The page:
What are the Causes of Ridges in Fingernails?
A wide variety of health effects can cause fingernail ridges, but they are not...
Beautiful nails are healthy nails, and we’ve all learned that healthy beauty is more than skin deep. Signs of good nail health are the nail’s pinkish-white translucent color, smooth, even length and white tips, half-moon shaped lunula (white section) at the nail’s base, and uniform cuticles. Contrast these happy nails with some common unhappy nail problems: peeling nails split by dryness or vitamin deficiency; or tiny white spots from nail-biting or constant polish. And don’t overlook horizontal grooves from stress, high fever, or injury; redness and swelling from biting or cutting cuticles; or spoon-shaped nails arising from iron deficiency or anemia.
Long nails are not always strong nails. Nail health may be much improved by shorter nail length. If you experience nail breakage, chipping, or if you’re treating a nail infection or fungal infection, clip your nails short and have a nail file handy to keep them tidy. Shorter nails will make it easier to maintain a healthy nail bed and nail plate.
Strong nails, well-shaped and carefully tended, are usually the result of careful and consistent nail care. Whether you file and polish your own nails or enjoy the services of a skilled manicurist for your manicure or pedicure, we offer some tips on how to maintain nail beauty and encourage nail health.
First, remember that the application of polish to fingernails or toenails is not required. A standard manicure or pedicure includes trimming, shaping, filing, and buffing. Give your cuticles a cuticle oil treatment and pamper your hands with a massage. Ask for a dry manicure instead of one that requires a pre-manicure soak in water. The pre-soak may swell the nail plate and, because the polish doesn’t swell along with it, it will make your polish more likely to chip. Another tip is to wipe the fingernail under its edge with isopropyl alcohol to remove oils that could encourage your polish to chip.
Be sure to take care of hangnails: Resist the urge to pull any hangnail away from the nail bed! You’re more likely to open a door for infection than to neatly remove that hangnail. Clip the nail as close to the nail bed as you safely can. Make a habit of using an emery board and nail file. There are many types and sizes available and they’re essential to stopping chips, peels, and snags as soon as you notice them. Carry one or two in your bag to prevent little emergencies from becoming nail tragedies. And about that manicure . . . .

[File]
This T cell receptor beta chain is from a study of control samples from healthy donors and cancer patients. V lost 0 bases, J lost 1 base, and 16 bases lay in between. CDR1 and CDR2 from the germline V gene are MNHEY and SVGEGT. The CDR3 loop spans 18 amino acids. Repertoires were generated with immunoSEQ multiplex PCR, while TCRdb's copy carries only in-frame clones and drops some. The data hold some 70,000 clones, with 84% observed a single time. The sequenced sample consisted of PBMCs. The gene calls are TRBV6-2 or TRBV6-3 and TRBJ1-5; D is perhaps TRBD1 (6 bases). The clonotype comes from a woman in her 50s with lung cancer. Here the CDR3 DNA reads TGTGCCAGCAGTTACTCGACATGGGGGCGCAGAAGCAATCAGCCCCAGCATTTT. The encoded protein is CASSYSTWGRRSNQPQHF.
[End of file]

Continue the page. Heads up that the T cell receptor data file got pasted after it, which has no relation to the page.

Check labels of polish and nail polish remover for the presence of harsh chemicals. Choose products made with natural and more gentle ingredients. A dry manicure is best but, if you have any dirt or debris under your nails, soak them for just a few minutes. Be sure to remove all old polish. A little cuticle oil will make the cuticles easier to push back with an orange stick. If your nails are brittle or weak, try a coat of nail hardener. Protect your nails with a base coat to seal the nail and make the polish go on more smoothly. Then, apply 2 coats of nail enamel, then follow with a top coat to prevent nail chipping. Relax and allow your manicure to dry thoroughly.
Though often stunning and always durable, acrylic nails and gel manicures should be indulged in sparingly. They may effectively seal any fungal or bacterial infection at the base of the nail and in the nail bed and cause you to delay treatment. And always wear rubber gloves to protect your hands and your manicure when washing dishes.
Remove nail polish; give your toes a 10 minute soak to loosen dirt under nails and help soften calluses; push cuticles back with an orange stick; exfoliate; treat calluses; trim and file nails; massage and moisturize feet; and apply polish. Important note: Cut toenails straight across to prevent ingrown nails.
Don’t forget to take care of your nail tools. Wash and sterilize all manicure and pedicure tools, including the foot soaking vessel. Ask your nail professional about the salon’s procedures, and you may decide to bring your own tools to your appointment.
Biotin, a B-Vitamin also called Vitamin H, is essential to cell growth. It helps your body convert carbohydrates, proteins, and fats into energy as it helps regulate your LDL (bad cholesterol) and blood sugar. Biotin is vital to your body’s production of keratin, the protein that already makes up your hair, skin, and nails. Signs of biotin deficiency, though rare, include brittle nails and hair loss, but such deficiency may be halted or even reversed by taking over-the-counter or prescribed biotin supplements. Ask your doctor about it. Self-treating a condition and avoiding or delaying standard care may have serious consequences.
Nails that peel, crack, and yellow have been shown to respond well to a Vitamin E supplement. Apply Vitamin E oil to prevent cracked cuticles and dry skin around the nail bed. Good dietary sources of Vitamin E include almonds, hazelnuts, walnuts, peanuts, wheat germ and corn oil.
B Vitamins, called B-Complex Vitamins, include biotin, thiamine (B-1), riboflavin (B-2), niacin (B-3), pantothenic acid (B-5), pyridoxine (B-6), and folic acid. If your nails are spoon-shaped or brittle, you may add cobalamins (B-12). B-Complex Vitamins can help your body maintain a healthy nail bed, cuticles, and nail plate as they encourage new growth of strong nails.
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